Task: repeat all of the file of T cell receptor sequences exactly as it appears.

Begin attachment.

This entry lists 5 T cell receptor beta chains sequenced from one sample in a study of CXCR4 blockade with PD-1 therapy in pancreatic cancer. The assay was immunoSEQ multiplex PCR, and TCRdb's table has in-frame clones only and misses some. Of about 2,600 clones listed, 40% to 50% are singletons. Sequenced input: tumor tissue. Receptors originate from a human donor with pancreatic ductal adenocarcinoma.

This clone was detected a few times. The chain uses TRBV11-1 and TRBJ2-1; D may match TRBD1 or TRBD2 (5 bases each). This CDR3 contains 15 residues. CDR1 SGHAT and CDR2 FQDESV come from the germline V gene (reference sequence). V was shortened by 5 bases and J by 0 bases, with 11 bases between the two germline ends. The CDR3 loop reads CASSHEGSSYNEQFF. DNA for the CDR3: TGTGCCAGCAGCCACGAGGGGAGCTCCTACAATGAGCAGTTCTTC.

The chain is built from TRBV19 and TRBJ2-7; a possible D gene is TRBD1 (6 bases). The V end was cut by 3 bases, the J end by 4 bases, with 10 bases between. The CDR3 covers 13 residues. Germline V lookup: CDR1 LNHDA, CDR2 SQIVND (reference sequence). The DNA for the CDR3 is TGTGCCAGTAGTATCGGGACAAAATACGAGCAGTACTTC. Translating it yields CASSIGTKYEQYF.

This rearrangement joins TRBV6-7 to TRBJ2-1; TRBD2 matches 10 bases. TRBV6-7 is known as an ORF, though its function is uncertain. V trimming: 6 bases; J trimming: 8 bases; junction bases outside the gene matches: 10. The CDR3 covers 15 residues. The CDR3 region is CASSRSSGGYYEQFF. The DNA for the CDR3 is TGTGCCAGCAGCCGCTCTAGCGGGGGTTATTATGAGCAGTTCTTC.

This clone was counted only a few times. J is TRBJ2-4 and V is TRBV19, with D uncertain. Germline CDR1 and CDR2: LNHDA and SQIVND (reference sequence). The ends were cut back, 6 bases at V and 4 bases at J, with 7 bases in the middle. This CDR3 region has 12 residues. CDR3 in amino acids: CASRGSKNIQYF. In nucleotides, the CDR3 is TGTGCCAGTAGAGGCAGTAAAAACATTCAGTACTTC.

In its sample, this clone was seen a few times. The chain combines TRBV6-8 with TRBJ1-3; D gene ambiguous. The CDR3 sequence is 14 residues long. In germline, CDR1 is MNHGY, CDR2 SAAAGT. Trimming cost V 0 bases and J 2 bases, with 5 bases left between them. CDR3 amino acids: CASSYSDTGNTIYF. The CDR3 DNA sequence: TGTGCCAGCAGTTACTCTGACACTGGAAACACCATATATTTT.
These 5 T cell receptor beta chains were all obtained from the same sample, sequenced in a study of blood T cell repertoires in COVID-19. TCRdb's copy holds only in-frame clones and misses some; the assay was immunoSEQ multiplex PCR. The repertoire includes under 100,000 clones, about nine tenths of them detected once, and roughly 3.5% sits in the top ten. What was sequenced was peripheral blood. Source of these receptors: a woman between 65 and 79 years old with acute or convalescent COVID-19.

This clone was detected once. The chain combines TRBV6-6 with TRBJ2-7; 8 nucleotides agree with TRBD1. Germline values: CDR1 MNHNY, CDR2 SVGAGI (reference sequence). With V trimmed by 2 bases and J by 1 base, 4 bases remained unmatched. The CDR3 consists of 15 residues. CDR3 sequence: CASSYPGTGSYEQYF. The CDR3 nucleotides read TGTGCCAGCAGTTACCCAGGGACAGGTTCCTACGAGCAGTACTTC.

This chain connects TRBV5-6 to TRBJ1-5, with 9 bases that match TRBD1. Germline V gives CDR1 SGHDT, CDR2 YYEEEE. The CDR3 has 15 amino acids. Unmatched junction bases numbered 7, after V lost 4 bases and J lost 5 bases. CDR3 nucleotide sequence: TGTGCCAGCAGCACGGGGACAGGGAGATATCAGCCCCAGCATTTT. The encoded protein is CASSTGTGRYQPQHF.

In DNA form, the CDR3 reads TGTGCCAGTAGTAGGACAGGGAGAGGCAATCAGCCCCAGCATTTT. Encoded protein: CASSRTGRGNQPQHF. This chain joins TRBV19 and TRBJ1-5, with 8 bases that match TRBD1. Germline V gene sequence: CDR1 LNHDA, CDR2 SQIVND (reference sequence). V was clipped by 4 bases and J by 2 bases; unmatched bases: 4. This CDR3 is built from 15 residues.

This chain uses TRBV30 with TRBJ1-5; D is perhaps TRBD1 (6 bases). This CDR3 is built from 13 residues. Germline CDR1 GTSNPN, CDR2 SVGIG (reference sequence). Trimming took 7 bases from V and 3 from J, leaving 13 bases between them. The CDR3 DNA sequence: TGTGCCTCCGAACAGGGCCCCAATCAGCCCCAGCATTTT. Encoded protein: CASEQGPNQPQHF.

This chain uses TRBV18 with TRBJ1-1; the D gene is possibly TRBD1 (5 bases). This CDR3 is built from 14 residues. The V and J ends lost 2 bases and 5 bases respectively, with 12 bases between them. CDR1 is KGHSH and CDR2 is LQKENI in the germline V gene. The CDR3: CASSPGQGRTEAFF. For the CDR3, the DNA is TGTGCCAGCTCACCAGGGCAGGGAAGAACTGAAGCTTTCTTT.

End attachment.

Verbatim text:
This entry lists 5 T cell receptor beta chains sequenced from one sample in a study of CXCR4 blockade with PD-1 therapy in pancreatic cancer. The assay was immunoSEQ multiplex PCR, and TCRdb's table has in-frame clones only and misses some. Of about 2,600 clones listed, 40% to 50% are singletons. Sequenced input: tumor tissue. Receptors originate from a human donor with pancreatic ductal adenocarcinoma.

This clone was detected a few times. The chain uses TRBV11-1 and TRBJ2-1; D may match TRBD1 or TRBD2 (5 bases each). This CDR3 contains 15 residues. CDR1 SGHAT and CDR2 FQDESV come from the germline V gene (reference sequence). V was shortened by 5 bases and J by 0 bases, with 11 bases between the two germline ends. The CDR3 loop reads CASSHEGSSYNEQFF. DNA for the CDR3: TGTGCCAGCAGCCACGAGGGGAGCTCCTACAATGAGCAGTTCTTC.

The chain is built from TRBV19 and TRBJ2-7; a possible D gene is TRBD1 (6 bases). The V end was cut by 3 bases, the J end by 4 bases, with 10 bases between. The CDR3 covers 13 residues. Germline V lookup: CDR1 LNHDA, CDR2 SQIVND (reference sequence). The DNA for the CDR3 is TGTGCCAGTAGTATCGGGACAAAATACGAGCAGTACTTC. Translating it yields CASSIGTKYEQYF.

This rearrangement joins TRBV6-7 to TRBJ2-1; TRBD2 matches 10 bases. TRBV6-7 is known as an ORF, though its function is uncertain. V trimming: 6 bases; J trimming: 8 bases; junction bases outside the gene matches: 10. The CDR3 covers 15 residues. The CDR3 region is CASSRSSGGYYEQFF. The DNA for the CDR3 is TGTGCCAGCAGCCGCTCTAGCGGGGGTTATTATGAGCAGTTCTTC.

This clone was counted only a few times. J is TRBJ2-4 and V is TRBV19, with D uncertain. Germline CDR1 and CDR2: LNHDA and SQIVND (reference sequence). The ends were cut back, 6 bases at V and 4 bases at J, with 7 bases in the middle. This CDR3 region has 12 residues. CDR3 in amino acids: CASRGSKNIQYF. In nucleotides, the CDR3 is TGTGCCAGTAGAGGCAGTAAAAACATTCAGTACTTC.

In its sample, this clone was seen a few times. The chain combines TRBV6-8 with TRBJ1-3; D gene ambiguous. The CDR3 sequence is 14 residues long. In germline, CDR1 is MNHGY, CDR2 SAAAGT. Trimming cost V 0 bases and J 2 bases, with 5 bases left between them. CDR3 amino acids: CASSYSDTGNTIYF. The CDR3 DNA sequence: TGTGCCAGCAGTTACTCTGACACTGGAAACACCATATATTTT.
These 5 T cell receptor beta chains were all obtained from the same sample, sequenced in a study of blood T cell repertoires in COVID-19. TCRdb's copy holds only in-frame clones and misses some; the assay was immunoSEQ multiplex PCR. The repertoire includes under 100,000 clones, about nine tenths of them detected once, and roughly 3.5% sits in the top ten. What was sequenced was peripheral blood. Source of these receptors: a woman between 65 and 79 years old with acute or convalescent COVID-19.

This clone was detected once. The chain combines TRBV6-6 with TRBJ2-7; 8 nucleotides agree with TRBD1. Germline values: CDR1 MNHNY, CDR2 SVGAGI (reference sequence). With V trimmed by 2 bases and J by 1 base, 4 bases remained unmatched. The CDR3 consists of 15 residues. CDR3 sequence: CASSYPGTGSYEQYF. The CDR3 nucleotides read TGTGCCAGCAGTTACCCAGGGACAGGTTCCTACGAGCAGTACTTC.

This chain connects TRBV5-6 to TRBJ1-5, with 9 bases that match TRBD1. Germline V gives CDR1 SGHDT, CDR2 YYEEEE. The CDR3 has 15 amino acids. Unmatched junction bases numbered 7, after V lost 4 bases and J lost 5 bases. CDR3 nucleotide sequence: TGTGCCAGCAGCACGGGGACAGGGAGATATCAGCCCCAGCATTTT. The encoded protein is CASSTGTGRYQPQHF.

In DNA form, the CDR3 reads TGTGCCAGTAGTAGGACAGGGAGAGGCAATCAGCCCCAGCATTTT. Encoded protein: CASSRTGRGNQPQHF. This chain joins TRBV19 and TRBJ1-5, with 8 bases that match TRBD1. Germline V gene sequence: CDR1 LNHDA, CDR2 SQIVND (reference sequence). V was clipped by 4 bases and J by 2 bases; unmatched bases: 4. This CDR3 is built from 15 residues.

This chain uses TRBV30 with TRBJ1-5; D is perhaps TRBD1 (6 bases). This CDR3 is built from 13 residues. Germline CDR1 GTSNPN, CDR2 SVGIG (reference sequence). Trimming took 7 bases from V and 3 from J, leaving 13 bases between them. The CDR3 DNA sequence: TGTGCCTCCGAACAGGGCCCCAATCAGCCCCAGCATTTT. Encoded protein: CASEQGPNQPQHF.

This chain uses TRBV18 with TRBJ1-1; the D gene is possibly TRBD1 (5 bases). This CDR3 is built from 14 residues. The V and J ends lost 2 bases and 5 bases respectively, with 12 bases between them. CDR1 is KGHSH and CDR2 is LQKENI in the germline V gene. The CDR3: CASSPGQGRTEAFF. For the CDR3, the DNA is TGTGCCAGCTCACCAGGGCAGGGAAGAACTGAAGCTTTCTTT.